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a lovely spot to ponder the bridge from the bench. Further along is a wonderful hide

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more boardwalk for dry feet. I love the clunk of boots along these parts of the way

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the view from the hide looking over to the Thomas Telford suspension bridge

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on the way into Menai Bridge village. A quick snip if you fancy it

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the route takes you around the bridge and into the village

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more road walking takes me north from Menai with views up the straits to the pier at Bangor

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some sloppy looking mud at low tide at Ynys Gaint

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the route takes to a road higher up on the way to Beaumaris, looking down over the pier at Bangor

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a short section at Bodwylog takes me across fields before returning to the road just before Beaumaris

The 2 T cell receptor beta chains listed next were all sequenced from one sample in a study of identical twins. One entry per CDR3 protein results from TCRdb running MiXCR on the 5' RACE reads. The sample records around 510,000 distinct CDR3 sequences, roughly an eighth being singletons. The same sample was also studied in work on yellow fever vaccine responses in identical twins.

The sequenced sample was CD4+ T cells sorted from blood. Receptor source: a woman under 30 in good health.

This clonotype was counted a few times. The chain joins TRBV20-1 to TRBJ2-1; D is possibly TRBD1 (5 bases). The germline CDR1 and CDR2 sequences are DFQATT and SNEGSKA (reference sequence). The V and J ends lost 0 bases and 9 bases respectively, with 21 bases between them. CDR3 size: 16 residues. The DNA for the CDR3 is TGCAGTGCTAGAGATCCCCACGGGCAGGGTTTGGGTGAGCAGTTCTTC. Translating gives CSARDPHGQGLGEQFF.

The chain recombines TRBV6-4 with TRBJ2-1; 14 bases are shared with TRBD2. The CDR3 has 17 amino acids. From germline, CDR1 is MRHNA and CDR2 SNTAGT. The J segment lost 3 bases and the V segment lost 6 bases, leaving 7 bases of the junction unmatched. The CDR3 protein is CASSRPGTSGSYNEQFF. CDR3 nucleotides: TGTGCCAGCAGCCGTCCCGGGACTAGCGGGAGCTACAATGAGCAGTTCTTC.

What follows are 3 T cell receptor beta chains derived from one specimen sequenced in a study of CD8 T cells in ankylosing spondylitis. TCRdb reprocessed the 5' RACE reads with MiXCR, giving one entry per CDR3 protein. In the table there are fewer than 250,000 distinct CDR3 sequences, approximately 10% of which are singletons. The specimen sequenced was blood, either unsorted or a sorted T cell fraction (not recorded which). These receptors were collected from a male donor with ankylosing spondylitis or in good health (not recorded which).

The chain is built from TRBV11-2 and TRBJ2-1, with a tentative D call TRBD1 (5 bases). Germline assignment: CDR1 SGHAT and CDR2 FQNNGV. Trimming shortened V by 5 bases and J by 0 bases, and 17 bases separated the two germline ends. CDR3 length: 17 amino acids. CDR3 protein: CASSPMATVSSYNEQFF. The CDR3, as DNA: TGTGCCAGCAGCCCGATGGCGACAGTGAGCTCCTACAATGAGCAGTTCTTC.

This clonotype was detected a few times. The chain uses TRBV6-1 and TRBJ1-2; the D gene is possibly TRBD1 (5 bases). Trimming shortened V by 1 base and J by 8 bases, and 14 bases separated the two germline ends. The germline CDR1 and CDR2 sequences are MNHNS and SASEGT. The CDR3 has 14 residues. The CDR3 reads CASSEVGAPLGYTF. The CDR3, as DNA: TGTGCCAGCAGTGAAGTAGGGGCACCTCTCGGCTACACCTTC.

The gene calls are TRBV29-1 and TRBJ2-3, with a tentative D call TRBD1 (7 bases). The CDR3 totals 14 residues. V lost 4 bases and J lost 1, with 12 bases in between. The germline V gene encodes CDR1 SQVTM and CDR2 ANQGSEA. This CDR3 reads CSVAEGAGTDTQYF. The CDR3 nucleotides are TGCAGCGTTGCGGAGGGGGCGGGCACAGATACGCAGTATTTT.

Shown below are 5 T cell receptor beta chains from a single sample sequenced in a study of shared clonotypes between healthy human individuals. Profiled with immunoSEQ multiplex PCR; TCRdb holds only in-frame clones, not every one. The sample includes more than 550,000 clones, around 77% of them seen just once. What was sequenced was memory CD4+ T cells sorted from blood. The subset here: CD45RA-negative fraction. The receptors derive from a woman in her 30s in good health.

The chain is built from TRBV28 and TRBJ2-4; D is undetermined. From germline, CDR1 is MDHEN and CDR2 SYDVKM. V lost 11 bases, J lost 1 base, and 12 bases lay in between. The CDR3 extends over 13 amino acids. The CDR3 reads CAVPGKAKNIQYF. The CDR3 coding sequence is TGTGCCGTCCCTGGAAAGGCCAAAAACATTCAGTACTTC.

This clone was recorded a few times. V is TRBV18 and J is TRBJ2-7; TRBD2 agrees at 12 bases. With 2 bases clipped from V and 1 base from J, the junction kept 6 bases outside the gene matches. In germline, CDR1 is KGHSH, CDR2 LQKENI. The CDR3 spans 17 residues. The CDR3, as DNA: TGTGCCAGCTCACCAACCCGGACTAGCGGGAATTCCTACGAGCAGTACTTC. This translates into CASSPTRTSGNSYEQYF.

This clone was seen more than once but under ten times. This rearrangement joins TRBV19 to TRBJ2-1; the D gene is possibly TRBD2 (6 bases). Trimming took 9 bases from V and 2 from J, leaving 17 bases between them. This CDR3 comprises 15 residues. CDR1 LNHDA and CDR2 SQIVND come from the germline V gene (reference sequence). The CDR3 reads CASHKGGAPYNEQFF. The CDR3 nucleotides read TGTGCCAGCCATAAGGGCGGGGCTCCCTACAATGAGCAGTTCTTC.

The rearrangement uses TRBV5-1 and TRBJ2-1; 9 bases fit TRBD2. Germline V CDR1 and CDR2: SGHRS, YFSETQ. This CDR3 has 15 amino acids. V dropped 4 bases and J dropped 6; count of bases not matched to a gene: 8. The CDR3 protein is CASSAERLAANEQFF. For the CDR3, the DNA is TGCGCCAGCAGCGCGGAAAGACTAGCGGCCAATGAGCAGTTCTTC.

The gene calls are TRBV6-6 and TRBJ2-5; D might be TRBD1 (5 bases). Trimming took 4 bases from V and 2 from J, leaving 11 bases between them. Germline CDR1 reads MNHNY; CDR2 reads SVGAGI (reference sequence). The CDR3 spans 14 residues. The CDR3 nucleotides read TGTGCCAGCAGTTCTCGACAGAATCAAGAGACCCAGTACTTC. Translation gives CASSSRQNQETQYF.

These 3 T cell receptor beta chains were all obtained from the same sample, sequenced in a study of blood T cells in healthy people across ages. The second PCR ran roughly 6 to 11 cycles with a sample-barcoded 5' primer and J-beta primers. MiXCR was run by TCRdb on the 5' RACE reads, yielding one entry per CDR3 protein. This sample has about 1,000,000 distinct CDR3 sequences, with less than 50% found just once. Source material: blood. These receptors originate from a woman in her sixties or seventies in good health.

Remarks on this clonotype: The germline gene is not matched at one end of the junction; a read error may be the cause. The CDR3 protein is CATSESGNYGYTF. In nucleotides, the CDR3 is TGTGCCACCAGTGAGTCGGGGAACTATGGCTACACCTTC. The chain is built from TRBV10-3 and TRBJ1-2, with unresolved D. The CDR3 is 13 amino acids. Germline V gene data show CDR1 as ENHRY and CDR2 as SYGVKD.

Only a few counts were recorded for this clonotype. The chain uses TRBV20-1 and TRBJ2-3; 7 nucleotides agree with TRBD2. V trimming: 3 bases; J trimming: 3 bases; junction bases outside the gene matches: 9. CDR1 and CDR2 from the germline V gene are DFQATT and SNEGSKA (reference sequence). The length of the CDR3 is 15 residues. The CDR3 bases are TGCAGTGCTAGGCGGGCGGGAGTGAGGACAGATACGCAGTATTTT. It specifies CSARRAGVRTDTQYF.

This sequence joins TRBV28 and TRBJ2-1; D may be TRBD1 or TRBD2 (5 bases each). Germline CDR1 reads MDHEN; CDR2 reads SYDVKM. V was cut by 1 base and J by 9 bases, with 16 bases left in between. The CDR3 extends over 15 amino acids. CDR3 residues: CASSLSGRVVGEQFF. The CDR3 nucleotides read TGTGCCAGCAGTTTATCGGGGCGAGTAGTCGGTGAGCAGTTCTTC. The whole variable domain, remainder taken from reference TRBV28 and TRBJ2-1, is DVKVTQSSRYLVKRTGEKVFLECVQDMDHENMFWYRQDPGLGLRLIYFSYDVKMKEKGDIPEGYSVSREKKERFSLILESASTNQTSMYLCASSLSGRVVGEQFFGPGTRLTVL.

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lumps and bumps in the fields and the Great Orme in the distance

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back on the lanes for the last mile or so into Beaumaris and the sun is out against a threatening sky

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low cloud covers the Snowdonia mountains, wet there and dry here

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down into Beaumaris town and the big wheel

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a storm brewing, but believe it or not it stayed dry for me

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a last look back down the straits of Menai